Understanding Changes in the Work Place
Understanding change in the work place Introduction I work in a residential care home there are 26 bedrooms but 28 beds as two of the rooms are double rooms most of them have en-suite - Understanding Changes in the Work Place introduction. The home provides care for the elderly of different needs and different levels of care. All members of staff are trained to the highest standards with on-going training throughout the year both in house and from funded outside agencies (i. e. distance learning programmes). This means that each resident gets the best care and support that they need. My Job role within the organisation is a senior carer.
My role as a senior carer is to delegate the work load for the shift between the carers equally and fairly and promote independent living for each resident and to make sure that each resident is given the best care possible to the highest standards. As part of my senior carer role it is my responsibility to order and administer medication to each resident and also to liaise with outside agencies for the care of the residents, i. e. Doctors, District Nurses, Hospital, Family’s etc. I am also a designated key worker for four of our residents and I implement, update and review care plans.
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I hold and assist in residents meetings and arrange urgent and none urgent medical care for each resident as required. The home I work for conduct their own audits, I also assist in conducting them as I speak with the residents, check and review files and ensure that their bedrooms and wardrops etc are kept clean and tidy to the highest possible standards. CQC (Care quality Commission) and investors in people can and do arrive without notice to conduct reports on the quality of care we provide within the home, they provide detailed feedback and outline any improvements they think the home should make.
If the quality of care isn’t up to their standards the home will lose the awards and benefits’ that go with them including the 10p an hour wage top up given by the investors in people and the quality assurance could be withdrawn. This could result in the loss of residents and may even result in the home shutting down. For the inspectors to determine whether the services we offer are up to their standards, they speak to the residents and staff, they ask the residents about the care they receive and the staff about the work place environment.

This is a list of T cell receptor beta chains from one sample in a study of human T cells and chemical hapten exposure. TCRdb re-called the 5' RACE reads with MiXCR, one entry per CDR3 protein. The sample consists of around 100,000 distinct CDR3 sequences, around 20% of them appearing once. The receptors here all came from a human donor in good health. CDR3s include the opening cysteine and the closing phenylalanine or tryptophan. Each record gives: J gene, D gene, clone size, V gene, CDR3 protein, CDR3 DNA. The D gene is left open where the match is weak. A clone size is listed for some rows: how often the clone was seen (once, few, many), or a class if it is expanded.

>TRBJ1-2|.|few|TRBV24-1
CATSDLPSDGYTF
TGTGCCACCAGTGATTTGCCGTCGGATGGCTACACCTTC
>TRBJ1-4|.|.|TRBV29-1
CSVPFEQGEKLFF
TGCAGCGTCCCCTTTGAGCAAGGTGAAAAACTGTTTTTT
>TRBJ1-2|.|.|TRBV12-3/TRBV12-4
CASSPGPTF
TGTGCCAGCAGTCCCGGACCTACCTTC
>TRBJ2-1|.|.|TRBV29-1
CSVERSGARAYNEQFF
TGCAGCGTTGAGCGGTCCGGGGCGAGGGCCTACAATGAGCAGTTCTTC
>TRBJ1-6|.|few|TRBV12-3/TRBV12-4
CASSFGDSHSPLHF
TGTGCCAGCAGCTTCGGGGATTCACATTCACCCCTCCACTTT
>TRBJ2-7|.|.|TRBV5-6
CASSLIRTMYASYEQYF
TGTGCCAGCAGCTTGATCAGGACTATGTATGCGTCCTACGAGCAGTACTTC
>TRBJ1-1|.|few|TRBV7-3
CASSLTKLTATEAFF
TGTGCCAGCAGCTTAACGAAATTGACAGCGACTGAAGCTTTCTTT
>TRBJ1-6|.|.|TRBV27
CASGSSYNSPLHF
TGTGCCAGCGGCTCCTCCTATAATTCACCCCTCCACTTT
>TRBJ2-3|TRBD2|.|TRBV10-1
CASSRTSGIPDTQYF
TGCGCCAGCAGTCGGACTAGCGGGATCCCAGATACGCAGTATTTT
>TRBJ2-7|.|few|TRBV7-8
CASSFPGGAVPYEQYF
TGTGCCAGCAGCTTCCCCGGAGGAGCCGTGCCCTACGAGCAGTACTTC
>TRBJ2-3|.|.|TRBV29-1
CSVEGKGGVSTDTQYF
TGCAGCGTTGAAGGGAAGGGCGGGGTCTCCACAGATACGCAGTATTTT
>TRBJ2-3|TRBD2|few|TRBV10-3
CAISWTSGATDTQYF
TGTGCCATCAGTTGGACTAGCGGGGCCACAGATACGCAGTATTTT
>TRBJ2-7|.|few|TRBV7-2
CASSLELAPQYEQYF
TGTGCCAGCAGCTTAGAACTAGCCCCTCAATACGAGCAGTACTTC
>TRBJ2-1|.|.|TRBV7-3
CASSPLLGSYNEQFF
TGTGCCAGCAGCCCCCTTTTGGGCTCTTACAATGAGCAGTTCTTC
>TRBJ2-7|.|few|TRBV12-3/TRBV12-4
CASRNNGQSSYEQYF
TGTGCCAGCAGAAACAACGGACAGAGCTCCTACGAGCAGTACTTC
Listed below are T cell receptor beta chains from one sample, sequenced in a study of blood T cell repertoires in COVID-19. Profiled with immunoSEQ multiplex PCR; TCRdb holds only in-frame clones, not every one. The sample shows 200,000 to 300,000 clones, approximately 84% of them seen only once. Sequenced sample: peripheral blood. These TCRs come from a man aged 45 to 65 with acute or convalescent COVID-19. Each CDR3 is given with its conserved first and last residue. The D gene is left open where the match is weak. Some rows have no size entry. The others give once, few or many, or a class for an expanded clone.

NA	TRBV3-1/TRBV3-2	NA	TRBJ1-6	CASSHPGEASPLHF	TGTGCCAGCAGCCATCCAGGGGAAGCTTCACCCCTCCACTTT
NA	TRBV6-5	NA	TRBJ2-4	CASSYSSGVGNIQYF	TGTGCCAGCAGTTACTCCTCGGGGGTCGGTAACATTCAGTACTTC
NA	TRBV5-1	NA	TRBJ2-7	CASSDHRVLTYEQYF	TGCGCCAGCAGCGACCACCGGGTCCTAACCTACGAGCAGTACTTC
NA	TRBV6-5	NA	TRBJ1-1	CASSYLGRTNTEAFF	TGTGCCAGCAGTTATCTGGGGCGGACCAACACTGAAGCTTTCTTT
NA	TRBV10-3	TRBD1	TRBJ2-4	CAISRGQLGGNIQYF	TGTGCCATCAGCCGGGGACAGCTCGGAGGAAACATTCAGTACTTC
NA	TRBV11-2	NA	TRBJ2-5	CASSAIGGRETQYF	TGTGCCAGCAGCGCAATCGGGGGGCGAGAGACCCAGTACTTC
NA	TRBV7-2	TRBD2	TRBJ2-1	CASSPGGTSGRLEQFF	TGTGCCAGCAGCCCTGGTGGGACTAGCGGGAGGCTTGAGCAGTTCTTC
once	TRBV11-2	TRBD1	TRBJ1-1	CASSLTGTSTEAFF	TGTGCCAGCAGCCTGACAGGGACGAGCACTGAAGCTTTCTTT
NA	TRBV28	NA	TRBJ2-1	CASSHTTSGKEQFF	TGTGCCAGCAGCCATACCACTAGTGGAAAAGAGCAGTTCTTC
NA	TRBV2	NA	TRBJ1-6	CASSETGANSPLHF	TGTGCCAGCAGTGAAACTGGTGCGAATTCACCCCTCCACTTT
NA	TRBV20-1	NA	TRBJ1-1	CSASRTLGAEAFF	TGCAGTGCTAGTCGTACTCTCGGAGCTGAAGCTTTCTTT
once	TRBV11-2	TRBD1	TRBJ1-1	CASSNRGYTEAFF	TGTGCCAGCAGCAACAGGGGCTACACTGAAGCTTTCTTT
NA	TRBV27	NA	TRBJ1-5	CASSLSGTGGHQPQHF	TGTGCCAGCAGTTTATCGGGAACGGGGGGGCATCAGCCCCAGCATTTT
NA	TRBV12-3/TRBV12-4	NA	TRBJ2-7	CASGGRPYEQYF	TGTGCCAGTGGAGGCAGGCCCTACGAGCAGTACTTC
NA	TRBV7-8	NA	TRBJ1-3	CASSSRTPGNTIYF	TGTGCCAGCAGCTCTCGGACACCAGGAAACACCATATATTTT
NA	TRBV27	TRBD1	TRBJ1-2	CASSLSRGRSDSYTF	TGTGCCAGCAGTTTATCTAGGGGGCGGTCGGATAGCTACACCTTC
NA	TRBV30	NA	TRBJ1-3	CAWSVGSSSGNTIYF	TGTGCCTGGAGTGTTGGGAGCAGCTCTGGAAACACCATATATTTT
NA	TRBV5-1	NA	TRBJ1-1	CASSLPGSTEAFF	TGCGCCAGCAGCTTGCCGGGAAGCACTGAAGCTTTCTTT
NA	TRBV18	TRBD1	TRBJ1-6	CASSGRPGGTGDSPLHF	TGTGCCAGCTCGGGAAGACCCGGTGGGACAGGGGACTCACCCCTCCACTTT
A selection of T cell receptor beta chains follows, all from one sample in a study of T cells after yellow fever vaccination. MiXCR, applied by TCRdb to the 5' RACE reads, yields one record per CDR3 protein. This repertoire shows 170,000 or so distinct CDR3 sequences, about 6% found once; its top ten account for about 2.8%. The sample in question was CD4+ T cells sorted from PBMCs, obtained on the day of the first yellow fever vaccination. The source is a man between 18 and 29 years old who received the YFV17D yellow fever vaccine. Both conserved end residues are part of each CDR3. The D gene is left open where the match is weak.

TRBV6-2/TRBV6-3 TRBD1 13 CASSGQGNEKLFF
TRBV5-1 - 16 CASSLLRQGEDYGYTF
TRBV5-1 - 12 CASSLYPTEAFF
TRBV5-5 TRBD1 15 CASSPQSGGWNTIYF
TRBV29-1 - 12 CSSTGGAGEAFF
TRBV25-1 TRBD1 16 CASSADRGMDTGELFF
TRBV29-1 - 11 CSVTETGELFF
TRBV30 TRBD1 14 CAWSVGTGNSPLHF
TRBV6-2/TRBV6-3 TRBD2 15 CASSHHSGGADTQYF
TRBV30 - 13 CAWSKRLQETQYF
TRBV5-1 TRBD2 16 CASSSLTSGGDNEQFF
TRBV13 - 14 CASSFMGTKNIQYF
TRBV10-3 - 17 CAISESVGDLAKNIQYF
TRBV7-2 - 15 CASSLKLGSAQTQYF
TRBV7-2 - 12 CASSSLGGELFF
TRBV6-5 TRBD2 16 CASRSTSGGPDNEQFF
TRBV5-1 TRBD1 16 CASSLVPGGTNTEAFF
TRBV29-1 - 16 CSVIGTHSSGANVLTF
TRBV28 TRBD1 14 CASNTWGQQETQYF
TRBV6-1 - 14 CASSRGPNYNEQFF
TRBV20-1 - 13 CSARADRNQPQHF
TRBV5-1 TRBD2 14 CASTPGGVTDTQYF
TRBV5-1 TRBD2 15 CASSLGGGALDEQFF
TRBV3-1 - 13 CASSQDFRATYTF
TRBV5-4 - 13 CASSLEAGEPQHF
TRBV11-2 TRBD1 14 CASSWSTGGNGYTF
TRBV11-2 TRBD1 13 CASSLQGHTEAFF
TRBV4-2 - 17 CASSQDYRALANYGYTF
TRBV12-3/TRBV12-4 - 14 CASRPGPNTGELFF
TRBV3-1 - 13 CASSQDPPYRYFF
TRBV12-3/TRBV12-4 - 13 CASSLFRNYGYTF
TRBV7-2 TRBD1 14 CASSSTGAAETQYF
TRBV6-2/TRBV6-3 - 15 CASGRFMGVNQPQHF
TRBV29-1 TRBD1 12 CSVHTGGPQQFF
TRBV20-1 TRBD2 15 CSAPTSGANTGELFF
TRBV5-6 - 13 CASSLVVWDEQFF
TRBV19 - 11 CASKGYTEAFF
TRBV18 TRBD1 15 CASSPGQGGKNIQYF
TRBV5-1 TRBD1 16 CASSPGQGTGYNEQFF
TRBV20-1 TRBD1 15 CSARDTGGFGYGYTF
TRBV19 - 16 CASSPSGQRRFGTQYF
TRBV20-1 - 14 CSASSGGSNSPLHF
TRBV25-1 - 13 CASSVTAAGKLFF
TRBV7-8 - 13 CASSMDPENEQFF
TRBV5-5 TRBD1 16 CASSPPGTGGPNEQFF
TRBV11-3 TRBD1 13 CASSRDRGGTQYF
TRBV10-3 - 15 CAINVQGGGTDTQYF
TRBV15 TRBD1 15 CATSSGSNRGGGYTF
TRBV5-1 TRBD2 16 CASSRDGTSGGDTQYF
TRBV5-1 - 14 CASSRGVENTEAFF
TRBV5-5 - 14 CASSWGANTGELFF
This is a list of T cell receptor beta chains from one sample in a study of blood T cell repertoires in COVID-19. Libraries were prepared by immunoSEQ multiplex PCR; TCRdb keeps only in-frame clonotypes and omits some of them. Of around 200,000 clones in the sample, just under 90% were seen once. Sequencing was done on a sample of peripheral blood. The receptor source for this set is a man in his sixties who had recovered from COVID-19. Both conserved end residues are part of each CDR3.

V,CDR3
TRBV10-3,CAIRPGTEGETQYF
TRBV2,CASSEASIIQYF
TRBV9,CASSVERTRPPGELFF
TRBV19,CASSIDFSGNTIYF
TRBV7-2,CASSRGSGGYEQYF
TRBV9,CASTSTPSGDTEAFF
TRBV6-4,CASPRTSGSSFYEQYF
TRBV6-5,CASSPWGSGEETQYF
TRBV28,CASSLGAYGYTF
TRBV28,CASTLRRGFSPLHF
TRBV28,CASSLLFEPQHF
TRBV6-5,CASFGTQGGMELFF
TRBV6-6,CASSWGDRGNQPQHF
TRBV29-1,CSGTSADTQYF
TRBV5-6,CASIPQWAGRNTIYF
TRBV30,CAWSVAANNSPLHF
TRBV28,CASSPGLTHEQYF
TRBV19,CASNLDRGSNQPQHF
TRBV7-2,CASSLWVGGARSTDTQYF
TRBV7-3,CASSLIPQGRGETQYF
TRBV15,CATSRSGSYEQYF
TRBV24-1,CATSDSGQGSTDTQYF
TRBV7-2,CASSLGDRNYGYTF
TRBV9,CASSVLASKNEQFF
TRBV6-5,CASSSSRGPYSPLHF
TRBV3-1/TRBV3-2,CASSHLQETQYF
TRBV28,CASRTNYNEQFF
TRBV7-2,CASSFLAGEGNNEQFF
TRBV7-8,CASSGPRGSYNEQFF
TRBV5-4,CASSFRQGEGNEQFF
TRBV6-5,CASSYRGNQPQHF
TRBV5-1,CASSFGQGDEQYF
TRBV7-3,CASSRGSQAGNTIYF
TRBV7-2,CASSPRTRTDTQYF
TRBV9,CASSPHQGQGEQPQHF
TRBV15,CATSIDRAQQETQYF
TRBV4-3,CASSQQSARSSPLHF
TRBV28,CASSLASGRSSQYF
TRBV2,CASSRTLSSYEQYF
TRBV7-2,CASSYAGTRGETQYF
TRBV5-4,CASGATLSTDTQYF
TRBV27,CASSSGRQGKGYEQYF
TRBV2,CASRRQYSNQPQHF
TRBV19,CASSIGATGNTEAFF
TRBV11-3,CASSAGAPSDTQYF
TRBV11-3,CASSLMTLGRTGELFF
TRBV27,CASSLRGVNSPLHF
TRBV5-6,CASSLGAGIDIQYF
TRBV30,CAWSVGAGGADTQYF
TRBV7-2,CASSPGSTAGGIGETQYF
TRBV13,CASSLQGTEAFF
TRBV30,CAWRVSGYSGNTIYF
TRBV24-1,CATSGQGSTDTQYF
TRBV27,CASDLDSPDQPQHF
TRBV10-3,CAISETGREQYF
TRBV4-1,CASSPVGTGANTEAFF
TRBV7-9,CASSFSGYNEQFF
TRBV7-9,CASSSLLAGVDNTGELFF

They thoroughly check care plans to ensure they are complete and up to date. The home is checked for discrepancies, menus are checked to ensure the residents are beening offered a well-balanced diet and that they or offered a choice of meals. Identifying a change that is required The home I work for was a nursing home when I first started but the owner and the manger came to the conclusion that the home could no longer warrant being classed as a nursing home and that it would be more beneficial for it to become a residential care home.
A simple SWOT analysis was carried out to determine the effect the change that it would have on the home. The strengths of the change were that the home was already full equipped to become a residential care home. Taking in residential residents instead of nursing residents which would mean that the residents would be more able bodied and therefore require a lower level of care and have a better quality of life.
The rooms in a nursing home are usually bigger than those in a residential care home due to the equipment that is required for nursing residents. Due to the change from a nursing home to a residential care home it has enabled the home to care for more residents and married couples which has improved the financial status of the home, also day and respite care is available as the staff who were looking after the nursing residents are now free to spend quality time with the residents.